For works that had already secured statutory protection prior to January 1, 1978, the system found in the Copyright Act of 1909 has been retained for determining copyright status, with some revisions.

Most types of works are located within six broad groups. The categories in the tables below do not purport to resolve every situation, and they omit sound recordings, architectural works, and works published outside the United States. These categories should only be used as a convenient guide; additional questions may be directed to a Barton Library employee for further research and consultation.

Works Registered or First Published in the U.S.

Date of Publication

Conditions

Copyright

Before 1926*

None

None. In the public domain due to copyright expiration

1926* through year-end 1963

Published with notice, and the copyright was renewed under the 1909 Act

95 year after publication date. All works not properly renewed have entered the public domain

1964 through year-end 1977

Copyright was automatically renewed under the 1992 legislation

95 years after publication date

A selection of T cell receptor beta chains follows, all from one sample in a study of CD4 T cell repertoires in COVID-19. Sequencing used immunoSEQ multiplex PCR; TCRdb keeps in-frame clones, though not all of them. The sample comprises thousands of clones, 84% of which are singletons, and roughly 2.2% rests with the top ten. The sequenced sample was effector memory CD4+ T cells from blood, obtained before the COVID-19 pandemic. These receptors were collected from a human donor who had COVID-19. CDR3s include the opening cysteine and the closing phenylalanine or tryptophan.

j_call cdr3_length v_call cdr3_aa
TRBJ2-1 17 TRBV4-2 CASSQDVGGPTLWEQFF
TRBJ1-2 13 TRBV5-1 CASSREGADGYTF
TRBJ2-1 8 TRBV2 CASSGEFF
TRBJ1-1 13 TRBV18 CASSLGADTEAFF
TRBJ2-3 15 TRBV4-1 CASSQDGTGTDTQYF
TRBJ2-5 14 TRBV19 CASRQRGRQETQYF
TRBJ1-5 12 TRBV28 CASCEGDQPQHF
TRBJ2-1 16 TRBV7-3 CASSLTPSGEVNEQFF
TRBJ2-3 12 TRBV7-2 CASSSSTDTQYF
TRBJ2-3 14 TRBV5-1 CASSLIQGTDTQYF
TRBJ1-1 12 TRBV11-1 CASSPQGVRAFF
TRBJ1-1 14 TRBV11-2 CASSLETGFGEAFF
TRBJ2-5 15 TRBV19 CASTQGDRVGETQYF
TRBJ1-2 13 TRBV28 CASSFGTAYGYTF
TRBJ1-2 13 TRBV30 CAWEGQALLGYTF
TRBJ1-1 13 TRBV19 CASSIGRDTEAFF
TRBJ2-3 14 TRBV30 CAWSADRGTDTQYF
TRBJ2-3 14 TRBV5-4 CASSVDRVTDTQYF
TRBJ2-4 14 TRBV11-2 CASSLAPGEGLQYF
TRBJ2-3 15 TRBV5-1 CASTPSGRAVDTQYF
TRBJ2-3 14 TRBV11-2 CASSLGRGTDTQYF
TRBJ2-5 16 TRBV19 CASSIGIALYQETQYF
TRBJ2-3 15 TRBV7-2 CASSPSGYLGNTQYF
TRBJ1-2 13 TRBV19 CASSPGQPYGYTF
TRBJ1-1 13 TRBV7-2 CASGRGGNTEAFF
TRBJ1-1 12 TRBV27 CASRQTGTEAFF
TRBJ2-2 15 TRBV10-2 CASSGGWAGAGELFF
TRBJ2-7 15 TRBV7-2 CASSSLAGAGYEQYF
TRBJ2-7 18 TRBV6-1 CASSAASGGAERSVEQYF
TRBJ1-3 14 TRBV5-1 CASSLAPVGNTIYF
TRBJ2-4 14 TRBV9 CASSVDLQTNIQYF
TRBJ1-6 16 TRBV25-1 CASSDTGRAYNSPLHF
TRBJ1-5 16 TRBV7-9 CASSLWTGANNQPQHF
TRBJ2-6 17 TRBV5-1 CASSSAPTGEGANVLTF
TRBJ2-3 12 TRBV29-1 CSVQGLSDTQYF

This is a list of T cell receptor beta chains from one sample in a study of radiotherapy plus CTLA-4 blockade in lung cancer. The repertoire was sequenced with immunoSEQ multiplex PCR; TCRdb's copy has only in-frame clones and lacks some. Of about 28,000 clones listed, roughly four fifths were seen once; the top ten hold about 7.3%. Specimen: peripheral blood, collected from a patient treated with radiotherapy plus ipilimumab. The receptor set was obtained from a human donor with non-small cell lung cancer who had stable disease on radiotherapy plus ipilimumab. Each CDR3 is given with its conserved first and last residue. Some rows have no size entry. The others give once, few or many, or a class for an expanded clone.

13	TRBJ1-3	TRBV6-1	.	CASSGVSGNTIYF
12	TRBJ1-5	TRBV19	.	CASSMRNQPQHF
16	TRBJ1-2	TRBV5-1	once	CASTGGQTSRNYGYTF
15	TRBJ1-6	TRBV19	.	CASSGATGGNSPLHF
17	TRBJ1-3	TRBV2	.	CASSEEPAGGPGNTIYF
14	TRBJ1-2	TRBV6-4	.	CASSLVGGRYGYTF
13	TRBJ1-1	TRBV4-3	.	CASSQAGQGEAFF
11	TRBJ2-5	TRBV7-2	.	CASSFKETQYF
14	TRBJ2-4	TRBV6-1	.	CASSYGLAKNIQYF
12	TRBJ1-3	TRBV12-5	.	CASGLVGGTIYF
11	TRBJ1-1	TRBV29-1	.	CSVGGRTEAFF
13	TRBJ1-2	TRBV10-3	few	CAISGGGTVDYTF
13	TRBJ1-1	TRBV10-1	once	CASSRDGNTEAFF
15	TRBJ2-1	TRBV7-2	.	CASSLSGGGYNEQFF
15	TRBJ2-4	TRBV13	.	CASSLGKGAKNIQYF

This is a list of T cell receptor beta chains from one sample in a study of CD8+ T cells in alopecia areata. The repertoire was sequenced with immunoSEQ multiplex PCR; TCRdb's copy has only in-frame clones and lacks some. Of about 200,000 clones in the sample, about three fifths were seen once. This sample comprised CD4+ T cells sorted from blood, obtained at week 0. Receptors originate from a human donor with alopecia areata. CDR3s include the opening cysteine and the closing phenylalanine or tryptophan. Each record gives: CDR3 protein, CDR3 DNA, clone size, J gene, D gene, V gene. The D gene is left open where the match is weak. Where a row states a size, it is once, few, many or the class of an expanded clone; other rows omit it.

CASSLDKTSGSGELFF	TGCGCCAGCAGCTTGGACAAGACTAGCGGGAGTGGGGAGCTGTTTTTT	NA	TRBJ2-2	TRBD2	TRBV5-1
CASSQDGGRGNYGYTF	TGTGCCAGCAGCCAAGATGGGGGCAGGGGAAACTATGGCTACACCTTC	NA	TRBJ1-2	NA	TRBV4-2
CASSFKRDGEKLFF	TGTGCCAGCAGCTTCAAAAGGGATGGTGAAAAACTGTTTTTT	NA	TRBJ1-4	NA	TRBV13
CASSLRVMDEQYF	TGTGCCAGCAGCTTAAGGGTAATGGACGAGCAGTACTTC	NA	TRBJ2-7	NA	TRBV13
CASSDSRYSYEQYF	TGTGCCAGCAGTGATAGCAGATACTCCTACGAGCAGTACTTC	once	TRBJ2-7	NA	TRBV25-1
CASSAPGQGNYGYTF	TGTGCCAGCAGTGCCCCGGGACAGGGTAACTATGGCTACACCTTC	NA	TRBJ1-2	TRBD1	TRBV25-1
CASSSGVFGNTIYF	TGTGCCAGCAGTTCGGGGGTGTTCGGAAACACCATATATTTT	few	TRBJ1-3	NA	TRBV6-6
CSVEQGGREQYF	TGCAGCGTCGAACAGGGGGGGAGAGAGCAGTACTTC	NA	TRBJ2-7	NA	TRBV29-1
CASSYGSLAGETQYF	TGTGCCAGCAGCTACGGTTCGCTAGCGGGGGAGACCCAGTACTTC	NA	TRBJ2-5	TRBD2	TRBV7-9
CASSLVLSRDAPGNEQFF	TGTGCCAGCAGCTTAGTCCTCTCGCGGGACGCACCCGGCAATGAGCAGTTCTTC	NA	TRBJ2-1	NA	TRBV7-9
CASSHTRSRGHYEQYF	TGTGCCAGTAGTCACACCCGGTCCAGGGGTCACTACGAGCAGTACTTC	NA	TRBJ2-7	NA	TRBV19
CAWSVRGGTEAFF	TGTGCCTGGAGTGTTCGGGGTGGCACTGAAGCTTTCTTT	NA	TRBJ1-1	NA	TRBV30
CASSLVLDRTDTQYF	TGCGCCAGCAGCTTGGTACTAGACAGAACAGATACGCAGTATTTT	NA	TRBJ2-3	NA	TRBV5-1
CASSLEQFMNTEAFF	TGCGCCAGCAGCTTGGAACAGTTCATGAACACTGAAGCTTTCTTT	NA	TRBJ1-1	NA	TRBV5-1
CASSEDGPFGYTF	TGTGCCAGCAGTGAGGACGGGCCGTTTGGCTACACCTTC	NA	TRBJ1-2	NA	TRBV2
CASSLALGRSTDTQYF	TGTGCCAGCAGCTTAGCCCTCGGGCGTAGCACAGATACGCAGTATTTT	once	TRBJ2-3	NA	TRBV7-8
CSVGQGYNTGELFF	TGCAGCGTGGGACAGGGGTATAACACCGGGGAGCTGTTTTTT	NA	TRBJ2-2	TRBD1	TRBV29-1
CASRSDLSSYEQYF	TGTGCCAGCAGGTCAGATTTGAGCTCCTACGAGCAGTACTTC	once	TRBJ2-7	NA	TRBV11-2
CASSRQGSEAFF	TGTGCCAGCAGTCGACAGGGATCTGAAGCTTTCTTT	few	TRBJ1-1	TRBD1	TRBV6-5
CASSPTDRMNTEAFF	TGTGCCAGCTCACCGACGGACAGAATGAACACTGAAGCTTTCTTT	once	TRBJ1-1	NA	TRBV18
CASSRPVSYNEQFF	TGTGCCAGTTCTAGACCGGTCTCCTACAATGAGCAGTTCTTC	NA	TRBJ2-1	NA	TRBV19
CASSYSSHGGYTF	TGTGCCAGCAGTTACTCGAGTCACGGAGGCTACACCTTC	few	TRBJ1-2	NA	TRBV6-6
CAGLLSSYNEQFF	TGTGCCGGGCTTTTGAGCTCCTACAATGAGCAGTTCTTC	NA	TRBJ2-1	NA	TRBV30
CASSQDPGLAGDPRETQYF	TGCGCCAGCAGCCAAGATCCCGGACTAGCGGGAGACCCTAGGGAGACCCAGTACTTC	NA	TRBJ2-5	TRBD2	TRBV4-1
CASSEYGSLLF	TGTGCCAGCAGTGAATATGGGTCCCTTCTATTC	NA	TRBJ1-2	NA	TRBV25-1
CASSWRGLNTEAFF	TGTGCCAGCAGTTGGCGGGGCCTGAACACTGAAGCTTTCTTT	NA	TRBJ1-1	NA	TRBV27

Works created, but not published, before 1978

Copyright was automatically conferred under the 1992 legislation

70 years after the death of the author.

Works created on or after 1978

Created after 1977 and published with notice

70 years after the death of the author. If a work of corporate authorship 95 years from publication or 120 years from creation, whichever expires first

1776 through present year

Works prepared by an officer or employee of the United States Government as part of that individual’s official duties.

None. In the public domain [17 U.S. Code § 105]

*Date will change on yearly basis

Never Published, Never Registered Works

Type of Work

Copyright Term

Entered into the public domain, effective January 1, 2021

Unpublished works

70 years after the death of the author.

Works from authors who died before 1952*

Unpublished anonymous and pseudonymous works, and works made for hire (corporate authorship)

120 years from the date of creation

Works created before 1902*

Unpublished works when the death date of the author is unknown [17 U.S. Code § 302(e)]

120 years from the date of creation

Works created before 1902*

*Date will change on yearly basis